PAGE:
The thread running through this issue of Catalyst is, to quote Frantz Fanon, the “pitfalls of national consciousness.” Fanon had in mind the elite nationalism that so many intellectuals gravitated toward in the era of decolonization, which he correctly viewed as an obstacle to genuine social emancipation. In substituting the fictive notion of a national community in place of a popular class project, this ideology served the aspirations of an emerging domestic elite, which, while happy to oust the colonial masters, did so mainly in the hope of taking power for itself. It was a conservative brand of nationalism that substituted the language of community for that of class.
In the American left today, this orientation lives on as “identity politics” — a politics ostensibly committed to liberation but in fact limited to the interests of elites within the dominated groups. The main difference between the earlier form of national consciousness and the current identitarian tendency is that, today, the elite ideology has a stronger hold on the political left. In earlier decades, identity politics had to contend with a socialist current that was not only organized but had a mass base in subaltern classes. That is not the case today, and it has enabled the elite brand of identity politics to have a more pervasive influence on progressive politics.
There is no more conspicuous example of the change in left intellectual culture than the interpretation of Fanon himself. This acerbic critic of cultural nationalism and race reductionism has been turned into an icon of those very phenomena. When Fanon wrote his key works at the time of the Algerian liberation struggle, it was uncontroversial that he criticized European colonialism not simply as a colonial subject but as a socialist. As Bashir Abu-Manneh shows in his essay on Fanon’s The Wretched of the Earth, by the end of the century, Fanon had been reduced to being an advocate of violence and an abstract “colonial” identity. His biting critique of the indigenous elites, of cultural nationalism, and of a narrow race consciousness had largely been erased by a “quite willful misreading” propagated by theorists from postcolonial studies.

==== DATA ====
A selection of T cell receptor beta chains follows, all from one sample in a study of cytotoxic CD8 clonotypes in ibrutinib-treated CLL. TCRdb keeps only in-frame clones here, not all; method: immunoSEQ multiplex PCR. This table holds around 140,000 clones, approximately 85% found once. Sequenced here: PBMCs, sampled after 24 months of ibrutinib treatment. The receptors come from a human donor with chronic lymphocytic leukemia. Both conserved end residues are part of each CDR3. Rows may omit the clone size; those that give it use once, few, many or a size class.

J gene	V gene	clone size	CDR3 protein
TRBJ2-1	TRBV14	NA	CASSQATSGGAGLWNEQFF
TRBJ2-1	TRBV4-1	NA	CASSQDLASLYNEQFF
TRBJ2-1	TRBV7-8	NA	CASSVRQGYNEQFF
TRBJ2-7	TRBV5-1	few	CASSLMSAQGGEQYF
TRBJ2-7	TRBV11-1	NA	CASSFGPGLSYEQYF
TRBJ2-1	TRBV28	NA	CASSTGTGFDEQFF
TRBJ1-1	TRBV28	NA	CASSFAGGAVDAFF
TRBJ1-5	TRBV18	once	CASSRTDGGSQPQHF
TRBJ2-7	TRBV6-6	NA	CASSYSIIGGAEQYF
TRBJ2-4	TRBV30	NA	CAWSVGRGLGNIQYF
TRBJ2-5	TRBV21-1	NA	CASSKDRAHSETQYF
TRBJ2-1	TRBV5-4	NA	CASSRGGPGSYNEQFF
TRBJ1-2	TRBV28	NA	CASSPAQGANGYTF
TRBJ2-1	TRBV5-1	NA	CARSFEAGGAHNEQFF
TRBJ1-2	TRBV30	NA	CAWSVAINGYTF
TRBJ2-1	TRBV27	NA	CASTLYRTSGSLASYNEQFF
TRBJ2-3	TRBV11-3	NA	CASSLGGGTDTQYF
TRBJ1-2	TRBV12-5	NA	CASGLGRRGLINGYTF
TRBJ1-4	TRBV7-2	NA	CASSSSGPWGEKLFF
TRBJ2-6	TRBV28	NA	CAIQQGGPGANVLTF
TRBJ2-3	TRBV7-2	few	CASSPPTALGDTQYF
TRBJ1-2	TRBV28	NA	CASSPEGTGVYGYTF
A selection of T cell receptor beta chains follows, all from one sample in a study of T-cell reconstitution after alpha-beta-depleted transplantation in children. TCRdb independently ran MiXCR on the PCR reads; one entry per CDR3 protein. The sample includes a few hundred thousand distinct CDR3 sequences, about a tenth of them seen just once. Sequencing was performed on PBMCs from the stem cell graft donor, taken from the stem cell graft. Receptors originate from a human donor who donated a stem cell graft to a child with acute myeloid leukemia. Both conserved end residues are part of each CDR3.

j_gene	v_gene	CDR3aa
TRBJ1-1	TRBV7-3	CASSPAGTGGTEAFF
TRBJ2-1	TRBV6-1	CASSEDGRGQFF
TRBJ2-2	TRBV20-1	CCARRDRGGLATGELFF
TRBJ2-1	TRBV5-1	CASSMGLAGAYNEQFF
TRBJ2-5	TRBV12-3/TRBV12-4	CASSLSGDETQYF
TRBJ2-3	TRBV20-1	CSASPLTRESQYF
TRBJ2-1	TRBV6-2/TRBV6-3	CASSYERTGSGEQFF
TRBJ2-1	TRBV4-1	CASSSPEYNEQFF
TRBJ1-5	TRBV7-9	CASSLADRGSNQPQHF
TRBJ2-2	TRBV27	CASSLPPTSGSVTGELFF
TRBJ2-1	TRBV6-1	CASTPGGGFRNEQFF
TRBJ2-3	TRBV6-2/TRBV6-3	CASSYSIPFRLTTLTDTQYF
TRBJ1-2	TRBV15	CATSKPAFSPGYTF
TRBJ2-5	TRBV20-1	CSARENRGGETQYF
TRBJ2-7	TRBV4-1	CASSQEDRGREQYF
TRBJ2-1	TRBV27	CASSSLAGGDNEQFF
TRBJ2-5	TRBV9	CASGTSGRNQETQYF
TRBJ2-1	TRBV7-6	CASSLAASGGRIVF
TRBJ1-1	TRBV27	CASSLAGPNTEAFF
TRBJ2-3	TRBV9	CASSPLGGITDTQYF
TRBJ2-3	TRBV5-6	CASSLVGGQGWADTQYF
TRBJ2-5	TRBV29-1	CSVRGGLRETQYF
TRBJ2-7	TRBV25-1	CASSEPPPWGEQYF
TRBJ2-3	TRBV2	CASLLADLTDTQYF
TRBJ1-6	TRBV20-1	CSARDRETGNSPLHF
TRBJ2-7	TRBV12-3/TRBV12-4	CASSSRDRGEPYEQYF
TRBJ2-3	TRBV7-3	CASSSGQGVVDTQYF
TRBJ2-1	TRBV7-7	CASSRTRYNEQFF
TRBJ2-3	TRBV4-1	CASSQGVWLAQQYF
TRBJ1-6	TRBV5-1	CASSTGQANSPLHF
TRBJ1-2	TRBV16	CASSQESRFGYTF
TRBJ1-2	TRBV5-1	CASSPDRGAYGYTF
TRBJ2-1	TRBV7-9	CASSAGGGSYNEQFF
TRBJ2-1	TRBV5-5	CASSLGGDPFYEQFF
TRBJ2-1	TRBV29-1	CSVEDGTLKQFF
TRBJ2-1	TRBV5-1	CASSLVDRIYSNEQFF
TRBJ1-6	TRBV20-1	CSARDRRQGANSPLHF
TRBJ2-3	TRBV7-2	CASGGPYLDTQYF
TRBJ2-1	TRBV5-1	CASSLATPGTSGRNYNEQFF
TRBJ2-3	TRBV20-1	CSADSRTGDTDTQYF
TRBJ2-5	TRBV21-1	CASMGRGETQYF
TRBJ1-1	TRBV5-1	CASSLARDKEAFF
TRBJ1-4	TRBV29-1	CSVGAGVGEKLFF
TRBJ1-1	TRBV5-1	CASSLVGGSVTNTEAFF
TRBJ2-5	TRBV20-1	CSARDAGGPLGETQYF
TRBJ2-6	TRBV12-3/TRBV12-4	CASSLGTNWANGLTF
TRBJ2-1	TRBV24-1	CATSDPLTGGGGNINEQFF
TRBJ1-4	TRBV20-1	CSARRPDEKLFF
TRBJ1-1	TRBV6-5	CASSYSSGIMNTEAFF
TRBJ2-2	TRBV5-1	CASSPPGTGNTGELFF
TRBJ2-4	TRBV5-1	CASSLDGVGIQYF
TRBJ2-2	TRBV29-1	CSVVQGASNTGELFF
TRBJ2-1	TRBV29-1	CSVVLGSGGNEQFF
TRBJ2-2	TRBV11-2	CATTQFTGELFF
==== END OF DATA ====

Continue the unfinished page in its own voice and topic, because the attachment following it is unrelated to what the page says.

Abu-Manneh’s essay goes a long way toward excavating Fanon’s class politics and restoring it to its rightful place in Fanon’s work. In so doing, Abu-Manneh shows that the West Indian socialist remains highly relevant, as a critic of the very trends that are so powerful within today’s Left. As Fanon argued, what was damaging about the nationalism of his time was not its displacement of class by a focus on the nation, but rather how it interpreted the nation. The latter was conceptualized so that it became a proxy for domestic ruling classes, leaving out the needs and aspirations of the laboring classes. Hence, what was at stake was two competing visions of the “nation” — one that identified it with the elites seeking to simply take the place of the colonial overlords, and the other that identified it with the laboring masses. This is, of course, the very debate that is unfolding on the Left today and that makes Fanon our contemporary.